|1931 Packard 833: it'd be a shame to|
shoot up this beauty.
Buffoonery in Rumrunning? Yes, some of the things people did in the name of booze was quite funny. And there were no shortages of risk takers seeing as $240 in Canadian hootch netted the running $700 in NYC. A quite handsome Canadian exchange!
Getting to Canada, in those days, was quite easy...head to a neighbor's farm and drive over the back pasture. Voila. Load up your Packard and head on down to the Big Apple.
But what if a revenuer or Malone's Black Horse caught on to you?
- through the lever on the dashboard and lay down a smoke-screen. OR
- press the air compressor throttle and throw up dust. OR
- lay down an oil slick. OR
- aim for the prohi (fed) OR
if all else failed, go low tech--toss out the nails and broken glass you stored on the passenger seat. That would flatten any tire.
Fortunately for the bootleggers--the troopers didn't have cars in the early years. Your nemesis road a horse and Troop B of the NY State Police was known as the Black Horse Troop. They patrolled the border in pairs. The Captain of these troopers only had a general idea where their officers were. The bootleggers, via their underground network, knew to a man, where they hid.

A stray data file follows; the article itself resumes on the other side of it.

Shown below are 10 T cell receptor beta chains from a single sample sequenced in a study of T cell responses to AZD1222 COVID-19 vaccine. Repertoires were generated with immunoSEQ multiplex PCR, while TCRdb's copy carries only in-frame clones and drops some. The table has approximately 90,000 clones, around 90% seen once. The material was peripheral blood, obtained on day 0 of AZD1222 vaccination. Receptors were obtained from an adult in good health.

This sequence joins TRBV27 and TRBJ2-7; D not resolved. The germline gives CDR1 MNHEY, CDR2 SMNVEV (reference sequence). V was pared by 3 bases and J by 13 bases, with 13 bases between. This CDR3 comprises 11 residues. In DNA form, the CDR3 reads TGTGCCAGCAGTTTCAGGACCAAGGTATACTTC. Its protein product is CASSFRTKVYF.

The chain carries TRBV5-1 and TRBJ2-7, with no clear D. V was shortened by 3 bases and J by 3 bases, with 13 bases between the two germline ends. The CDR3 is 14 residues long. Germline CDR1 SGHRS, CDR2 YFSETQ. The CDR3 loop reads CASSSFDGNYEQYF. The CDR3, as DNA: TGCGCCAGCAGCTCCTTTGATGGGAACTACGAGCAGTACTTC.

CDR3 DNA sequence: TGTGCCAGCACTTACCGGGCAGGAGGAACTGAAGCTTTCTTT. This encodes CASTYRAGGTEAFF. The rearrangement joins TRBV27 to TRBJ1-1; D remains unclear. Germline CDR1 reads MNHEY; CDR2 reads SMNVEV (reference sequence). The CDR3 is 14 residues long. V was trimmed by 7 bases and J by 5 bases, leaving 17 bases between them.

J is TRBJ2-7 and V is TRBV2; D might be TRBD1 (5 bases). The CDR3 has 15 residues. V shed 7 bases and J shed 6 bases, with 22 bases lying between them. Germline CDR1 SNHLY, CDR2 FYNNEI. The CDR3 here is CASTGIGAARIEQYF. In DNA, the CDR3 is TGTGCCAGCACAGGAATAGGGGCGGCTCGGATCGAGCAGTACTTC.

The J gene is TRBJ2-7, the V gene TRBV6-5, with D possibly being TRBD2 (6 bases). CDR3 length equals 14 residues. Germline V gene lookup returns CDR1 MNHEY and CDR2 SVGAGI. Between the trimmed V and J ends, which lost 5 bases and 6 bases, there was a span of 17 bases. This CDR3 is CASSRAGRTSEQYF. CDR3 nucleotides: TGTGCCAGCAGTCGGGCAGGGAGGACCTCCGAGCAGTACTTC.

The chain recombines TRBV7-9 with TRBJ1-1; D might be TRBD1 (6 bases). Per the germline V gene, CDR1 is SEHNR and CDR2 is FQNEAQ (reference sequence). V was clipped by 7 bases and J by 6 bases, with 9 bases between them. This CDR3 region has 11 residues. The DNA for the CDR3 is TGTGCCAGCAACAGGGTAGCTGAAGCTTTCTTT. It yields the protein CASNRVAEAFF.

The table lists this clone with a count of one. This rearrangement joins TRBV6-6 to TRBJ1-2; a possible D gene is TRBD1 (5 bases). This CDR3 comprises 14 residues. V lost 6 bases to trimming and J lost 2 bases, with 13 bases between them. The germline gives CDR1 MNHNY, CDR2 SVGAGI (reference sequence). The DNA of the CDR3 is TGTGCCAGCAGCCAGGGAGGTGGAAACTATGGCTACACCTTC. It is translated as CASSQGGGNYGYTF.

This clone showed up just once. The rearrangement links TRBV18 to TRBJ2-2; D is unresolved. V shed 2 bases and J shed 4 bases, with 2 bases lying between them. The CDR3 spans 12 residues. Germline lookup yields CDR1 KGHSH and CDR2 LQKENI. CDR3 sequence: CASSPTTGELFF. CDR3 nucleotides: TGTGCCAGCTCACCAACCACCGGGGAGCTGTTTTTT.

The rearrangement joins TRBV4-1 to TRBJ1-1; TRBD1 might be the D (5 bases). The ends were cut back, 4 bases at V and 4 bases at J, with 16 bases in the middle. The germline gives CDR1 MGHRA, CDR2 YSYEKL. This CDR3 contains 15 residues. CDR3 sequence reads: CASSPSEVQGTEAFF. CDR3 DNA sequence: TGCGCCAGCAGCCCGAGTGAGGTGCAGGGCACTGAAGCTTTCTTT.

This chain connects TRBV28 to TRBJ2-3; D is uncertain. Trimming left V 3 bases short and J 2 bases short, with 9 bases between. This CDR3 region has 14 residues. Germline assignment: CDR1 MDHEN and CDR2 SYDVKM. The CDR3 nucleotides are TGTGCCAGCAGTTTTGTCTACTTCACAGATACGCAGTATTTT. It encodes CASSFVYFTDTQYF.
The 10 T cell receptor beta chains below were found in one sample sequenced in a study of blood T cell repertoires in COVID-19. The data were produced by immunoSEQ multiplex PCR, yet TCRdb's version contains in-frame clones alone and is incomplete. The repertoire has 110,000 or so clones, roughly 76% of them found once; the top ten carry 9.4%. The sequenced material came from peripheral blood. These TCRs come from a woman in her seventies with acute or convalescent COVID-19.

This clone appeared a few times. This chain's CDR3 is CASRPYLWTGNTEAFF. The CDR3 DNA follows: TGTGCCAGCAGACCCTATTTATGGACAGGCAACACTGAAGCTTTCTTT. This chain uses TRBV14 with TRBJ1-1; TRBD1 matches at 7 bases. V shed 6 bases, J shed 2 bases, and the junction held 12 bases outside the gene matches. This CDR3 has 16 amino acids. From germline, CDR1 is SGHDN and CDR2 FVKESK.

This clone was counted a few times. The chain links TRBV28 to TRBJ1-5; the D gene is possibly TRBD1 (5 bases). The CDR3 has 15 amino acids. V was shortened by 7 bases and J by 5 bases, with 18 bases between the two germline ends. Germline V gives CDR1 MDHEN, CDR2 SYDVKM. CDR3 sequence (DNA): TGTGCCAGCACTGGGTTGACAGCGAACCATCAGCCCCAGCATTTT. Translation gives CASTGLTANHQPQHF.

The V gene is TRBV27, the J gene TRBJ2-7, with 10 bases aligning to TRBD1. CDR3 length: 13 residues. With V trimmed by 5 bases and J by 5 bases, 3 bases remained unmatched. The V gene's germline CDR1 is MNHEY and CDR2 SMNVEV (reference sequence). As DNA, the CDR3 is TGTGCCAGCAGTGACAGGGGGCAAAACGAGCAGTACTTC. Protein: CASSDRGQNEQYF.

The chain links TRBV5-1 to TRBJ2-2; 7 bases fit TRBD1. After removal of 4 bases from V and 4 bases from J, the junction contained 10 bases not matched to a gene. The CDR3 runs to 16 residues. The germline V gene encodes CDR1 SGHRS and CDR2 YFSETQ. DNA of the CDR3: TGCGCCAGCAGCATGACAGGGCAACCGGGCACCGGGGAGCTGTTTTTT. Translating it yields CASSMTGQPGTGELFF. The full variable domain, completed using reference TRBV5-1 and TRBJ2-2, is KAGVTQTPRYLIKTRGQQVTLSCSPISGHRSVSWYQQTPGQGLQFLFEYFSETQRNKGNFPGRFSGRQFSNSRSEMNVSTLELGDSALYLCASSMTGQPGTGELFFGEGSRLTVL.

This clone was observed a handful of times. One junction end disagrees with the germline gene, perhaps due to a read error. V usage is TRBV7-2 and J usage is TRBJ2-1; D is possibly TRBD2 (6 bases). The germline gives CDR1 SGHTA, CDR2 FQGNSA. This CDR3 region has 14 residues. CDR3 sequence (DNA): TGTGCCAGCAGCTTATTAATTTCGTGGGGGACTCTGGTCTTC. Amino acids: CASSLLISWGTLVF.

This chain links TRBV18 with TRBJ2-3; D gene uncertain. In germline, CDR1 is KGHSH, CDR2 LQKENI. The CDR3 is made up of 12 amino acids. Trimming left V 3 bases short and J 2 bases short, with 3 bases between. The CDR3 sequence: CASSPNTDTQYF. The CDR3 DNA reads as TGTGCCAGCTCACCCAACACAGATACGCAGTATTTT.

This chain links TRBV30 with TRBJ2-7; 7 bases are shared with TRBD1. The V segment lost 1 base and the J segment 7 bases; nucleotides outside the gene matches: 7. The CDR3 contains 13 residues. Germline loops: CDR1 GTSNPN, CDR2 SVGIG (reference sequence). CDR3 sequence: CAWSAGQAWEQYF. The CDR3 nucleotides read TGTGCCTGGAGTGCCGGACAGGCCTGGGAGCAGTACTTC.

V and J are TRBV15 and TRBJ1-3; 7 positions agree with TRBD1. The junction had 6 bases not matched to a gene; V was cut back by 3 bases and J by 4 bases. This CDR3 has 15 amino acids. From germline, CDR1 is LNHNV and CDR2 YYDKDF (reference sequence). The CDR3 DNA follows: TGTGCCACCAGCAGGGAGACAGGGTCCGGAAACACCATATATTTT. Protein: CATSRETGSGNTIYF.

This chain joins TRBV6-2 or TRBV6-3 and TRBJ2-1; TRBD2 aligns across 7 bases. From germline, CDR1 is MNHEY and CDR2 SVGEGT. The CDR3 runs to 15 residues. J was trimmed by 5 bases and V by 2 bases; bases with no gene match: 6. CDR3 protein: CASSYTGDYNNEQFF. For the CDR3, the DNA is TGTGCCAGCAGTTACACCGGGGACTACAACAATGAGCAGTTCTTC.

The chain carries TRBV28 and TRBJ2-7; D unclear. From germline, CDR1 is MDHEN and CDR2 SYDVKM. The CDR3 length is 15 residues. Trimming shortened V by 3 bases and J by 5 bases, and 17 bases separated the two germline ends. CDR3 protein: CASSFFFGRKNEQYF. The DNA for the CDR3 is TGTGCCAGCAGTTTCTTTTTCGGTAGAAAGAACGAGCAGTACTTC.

Synonyms for the Black Horse Troop:
- dressed up Boy Scouts
- gun-toting tin soldiers
|Map showing Rouses Point, New York (Photo credit: Wikipedia)|
What happened when a roadblock netted a bad guy?
The car was put up for auction, and guess who usually bought it? At least the troopers got some revenue.
How'd the revenuers get rid of the booze?
- In Rouses Point they tried flushing it down the toilet. But like today, flushing stuff not supposed to go in the sewer had dire consequences. The sewer line burst. It's said the railroad tracks in Rouses Point ran with rum.
- In Malone, uncorroborated reports say Canadian whiskey was dumped on Webster St. About a mile up from Route 11 a gully tuns down toward what is now Wilcox St. and the Rec Park. Supposedly lots of booze got jettisoned there. (I think it's time for a walk to look for some wayward bottles. Should be appropriately aged by now).
|"Whiskey Gully" (my name) on Webster St.|
And I'll close with a quiz:
Who was the beer baron associated with Saranac Lake?
Who was the beer baron known in Malone?
The answers next week.